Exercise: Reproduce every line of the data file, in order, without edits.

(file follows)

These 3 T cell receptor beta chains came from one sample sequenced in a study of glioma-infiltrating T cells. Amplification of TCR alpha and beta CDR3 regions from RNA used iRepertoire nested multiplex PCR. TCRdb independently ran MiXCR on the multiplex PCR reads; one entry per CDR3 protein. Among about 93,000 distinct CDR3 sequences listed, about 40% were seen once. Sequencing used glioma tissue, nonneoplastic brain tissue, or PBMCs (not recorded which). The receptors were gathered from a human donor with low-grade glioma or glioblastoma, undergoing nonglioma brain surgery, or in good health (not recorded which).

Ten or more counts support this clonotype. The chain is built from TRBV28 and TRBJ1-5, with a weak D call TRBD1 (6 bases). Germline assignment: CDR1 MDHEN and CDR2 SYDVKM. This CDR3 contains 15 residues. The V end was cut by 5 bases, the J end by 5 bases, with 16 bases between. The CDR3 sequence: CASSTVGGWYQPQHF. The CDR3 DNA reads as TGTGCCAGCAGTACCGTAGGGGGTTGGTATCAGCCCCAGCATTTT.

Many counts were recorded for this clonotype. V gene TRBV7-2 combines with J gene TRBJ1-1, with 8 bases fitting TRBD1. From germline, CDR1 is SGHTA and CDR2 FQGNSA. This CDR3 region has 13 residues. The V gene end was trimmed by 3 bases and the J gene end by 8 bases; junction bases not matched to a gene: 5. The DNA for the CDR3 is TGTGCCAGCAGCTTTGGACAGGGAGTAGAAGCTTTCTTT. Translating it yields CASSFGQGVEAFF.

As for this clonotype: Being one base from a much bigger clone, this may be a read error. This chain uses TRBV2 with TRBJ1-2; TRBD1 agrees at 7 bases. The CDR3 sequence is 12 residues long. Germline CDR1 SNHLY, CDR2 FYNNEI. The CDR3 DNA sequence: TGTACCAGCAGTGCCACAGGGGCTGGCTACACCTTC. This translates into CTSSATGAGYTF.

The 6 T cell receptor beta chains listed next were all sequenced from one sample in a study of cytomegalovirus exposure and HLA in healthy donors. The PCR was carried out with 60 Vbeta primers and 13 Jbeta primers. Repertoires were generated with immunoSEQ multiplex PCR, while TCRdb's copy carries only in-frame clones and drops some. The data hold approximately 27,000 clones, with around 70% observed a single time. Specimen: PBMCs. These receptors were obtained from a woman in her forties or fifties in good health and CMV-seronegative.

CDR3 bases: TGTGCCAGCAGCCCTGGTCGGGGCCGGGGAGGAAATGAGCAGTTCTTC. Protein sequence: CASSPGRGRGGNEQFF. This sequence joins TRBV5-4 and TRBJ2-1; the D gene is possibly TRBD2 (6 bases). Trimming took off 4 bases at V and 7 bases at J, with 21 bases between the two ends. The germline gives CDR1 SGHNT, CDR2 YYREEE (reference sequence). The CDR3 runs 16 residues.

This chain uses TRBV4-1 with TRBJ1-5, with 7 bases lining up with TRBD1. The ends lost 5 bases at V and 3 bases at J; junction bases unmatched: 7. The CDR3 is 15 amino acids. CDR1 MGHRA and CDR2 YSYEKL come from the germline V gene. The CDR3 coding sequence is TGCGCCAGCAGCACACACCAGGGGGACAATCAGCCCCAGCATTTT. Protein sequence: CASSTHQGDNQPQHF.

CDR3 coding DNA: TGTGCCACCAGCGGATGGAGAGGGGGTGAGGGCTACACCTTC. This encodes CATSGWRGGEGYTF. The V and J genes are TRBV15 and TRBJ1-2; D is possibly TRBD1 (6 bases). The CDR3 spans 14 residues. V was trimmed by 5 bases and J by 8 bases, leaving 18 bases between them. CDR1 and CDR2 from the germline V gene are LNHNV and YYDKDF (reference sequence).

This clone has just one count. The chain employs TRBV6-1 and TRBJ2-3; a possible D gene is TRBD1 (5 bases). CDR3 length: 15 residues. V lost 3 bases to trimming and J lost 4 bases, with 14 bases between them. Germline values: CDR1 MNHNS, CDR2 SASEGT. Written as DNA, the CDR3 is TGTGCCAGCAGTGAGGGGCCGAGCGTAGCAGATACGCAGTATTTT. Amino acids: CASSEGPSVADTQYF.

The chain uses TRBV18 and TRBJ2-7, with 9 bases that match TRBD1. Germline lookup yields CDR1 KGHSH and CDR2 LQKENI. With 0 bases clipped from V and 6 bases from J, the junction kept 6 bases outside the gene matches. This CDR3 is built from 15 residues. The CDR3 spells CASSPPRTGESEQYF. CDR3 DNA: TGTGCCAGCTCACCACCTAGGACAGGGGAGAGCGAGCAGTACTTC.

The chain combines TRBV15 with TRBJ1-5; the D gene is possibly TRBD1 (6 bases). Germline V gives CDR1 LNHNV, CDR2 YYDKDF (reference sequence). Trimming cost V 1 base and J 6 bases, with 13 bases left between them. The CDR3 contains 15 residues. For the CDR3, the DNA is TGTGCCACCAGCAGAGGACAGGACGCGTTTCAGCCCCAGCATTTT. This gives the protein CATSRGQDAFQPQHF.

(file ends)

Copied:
These 3 T cell receptor beta chains came from one sample sequenced in a study of glioma-infiltrating T cells. Amplification of TCR alpha and beta CDR3 regions from RNA used iRepertoire nested multiplex PCR. TCRdb independently ran MiXCR on the multiplex PCR reads; one entry per CDR3 protein. Among about 93,000 distinct CDR3 sequences listed, about 40% were seen once. Sequencing used glioma tissue, nonneoplastic brain tissue, or PBMCs (not recorded which). The receptors were gathered from a human donor with low-grade glioma or glioblastoma, undergoing nonglioma brain surgery, or in good health (not recorded which).

Ten or more counts support this clonotype. The chain is built from TRBV28 and TRBJ1-5, with a weak D call TRBD1 (6 bases). Germline assignment: CDR1 MDHEN and CDR2 SYDVKM. This CDR3 contains 15 residues. The V end was cut by 5 bases, the J end by 5 bases, with 16 bases between. The CDR3 sequence: CASSTVGGWYQPQHF. The CDR3 DNA reads as TGTGCCAGCAGTACCGTAGGGGGTTGGTATCAGCCCCAGCATTTT.

Many counts were recorded for this clonotype. V gene TRBV7-2 combines with J gene TRBJ1-1, with 8 bases fitting TRBD1. From germline, CDR1 is SGHTA and CDR2 FQGNSA. This CDR3 region has 13 residues. The V gene end was trimmed by 3 bases and the J gene end by 8 bases; junction bases not matched to a gene: 5. The DNA for the CDR3 is TGTGCCAGCAGCTTTGGACAGGGAGTAGAAGCTTTCTTT. Translating it yields CASSFGQGVEAFF.

As for this clonotype: Being one base from a much bigger clone, this may be a read error. This chain uses TRBV2 with TRBJ1-2; TRBD1 agrees at 7 bases. The CDR3 sequence is 12 residues long. Germline CDR1 SNHLY, CDR2 FYNNEI. The CDR3 DNA sequence: TGTACCAGCAGTGCCACAGGGGCTGGCTACACCTTC. This translates into CTSSATGAGYTF.

The 6 T cell receptor beta chains listed next were all sequenced from one sample in a study of cytomegalovirus exposure and HLA in healthy donors. The PCR was carried out with 60 Vbeta primers and 13 Jbeta primers. Repertoires were generated with immunoSEQ multiplex PCR, while TCRdb's copy carries only in-frame clones and drops some. The data hold approximately 27,000 clones, with around 70% observed a single time. Specimen: PBMCs. These receptors were obtained from a woman in her forties or fifties in good health and CMV-seronegative.

CDR3 bases: TGTGCCAGCAGCCCTGGTCGGGGCCGGGGAGGAAATGAGCAGTTCTTC. Protein sequence: CASSPGRGRGGNEQFF. This sequence joins TRBV5-4 and TRBJ2-1; the D gene is possibly TRBD2 (6 bases). Trimming took off 4 bases at V and 7 bases at J, with 21 bases between the two ends. The germline gives CDR1 SGHNT, CDR2 YYREEE (reference sequence). The CDR3 runs 16 residues.

This chain uses TRBV4-1 with TRBJ1-5, with 7 bases lining up with TRBD1. The ends lost 5 bases at V and 3 bases at J; junction bases unmatched: 7. The CDR3 is 15 amino acids. CDR1 MGHRA and CDR2 YSYEKL come from the germline V gene. The CDR3 coding sequence is TGCGCCAGCAGCACACACCAGGGGGACAATCAGCCCCAGCATTTT. Protein sequence: CASSTHQGDNQPQHF.

CDR3 coding DNA: TGTGCCACCAGCGGATGGAGAGGGGGTGAGGGCTACACCTTC. This encodes CATSGWRGGEGYTF. The V and J genes are TRBV15 and TRBJ1-2; D is possibly TRBD1 (6 bases). The CDR3 spans 14 residues. V was trimmed by 5 bases and J by 8 bases, leaving 18 bases between them. CDR1 and CDR2 from the germline V gene are LNHNV and YYDKDF (reference sequence).

This clone has just one count. The chain employs TRBV6-1 and TRBJ2-3; a possible D gene is TRBD1 (5 bases). CDR3 length: 15 residues. V lost 3 bases to trimming and J lost 4 bases, with 14 bases between them. Germline values: CDR1 MNHNS, CDR2 SASEGT. Written as DNA, the CDR3 is TGTGCCAGCAGTGAGGGGCCGAGCGTAGCAGATACGCAGTATTTT. Amino acids: CASSEGPSVADTQYF.

The chain uses TRBV18 and TRBJ2-7, with 9 bases that match TRBD1. Germline lookup yields CDR1 KGHSH and CDR2 LQKENI. With 0 bases clipped from V and 6 bases from J, the junction kept 6 bases outside the gene matches. This CDR3 is built from 15 residues. The CDR3 spells CASSPPRTGESEQYF. CDR3 DNA: TGTGCCAGCTCACCACCTAGGACAGGGGAGAGCGAGCAGTACTTC.

The chain combines TRBV15 with TRBJ1-5; the D gene is possibly TRBD1 (6 bases). Germline V gives CDR1 LNHNV, CDR2 YYDKDF (reference sequence). Trimming cost V 1 base and J 6 bases, with 13 bases left between them. The CDR3 contains 15 residues. For the CDR3, the DNA is TGTGCCACCAGCAGAGGACAGGACGCGTTTCAGCCCCAGCATTTT. This gives the protein CATSRGQDAFQPQHF.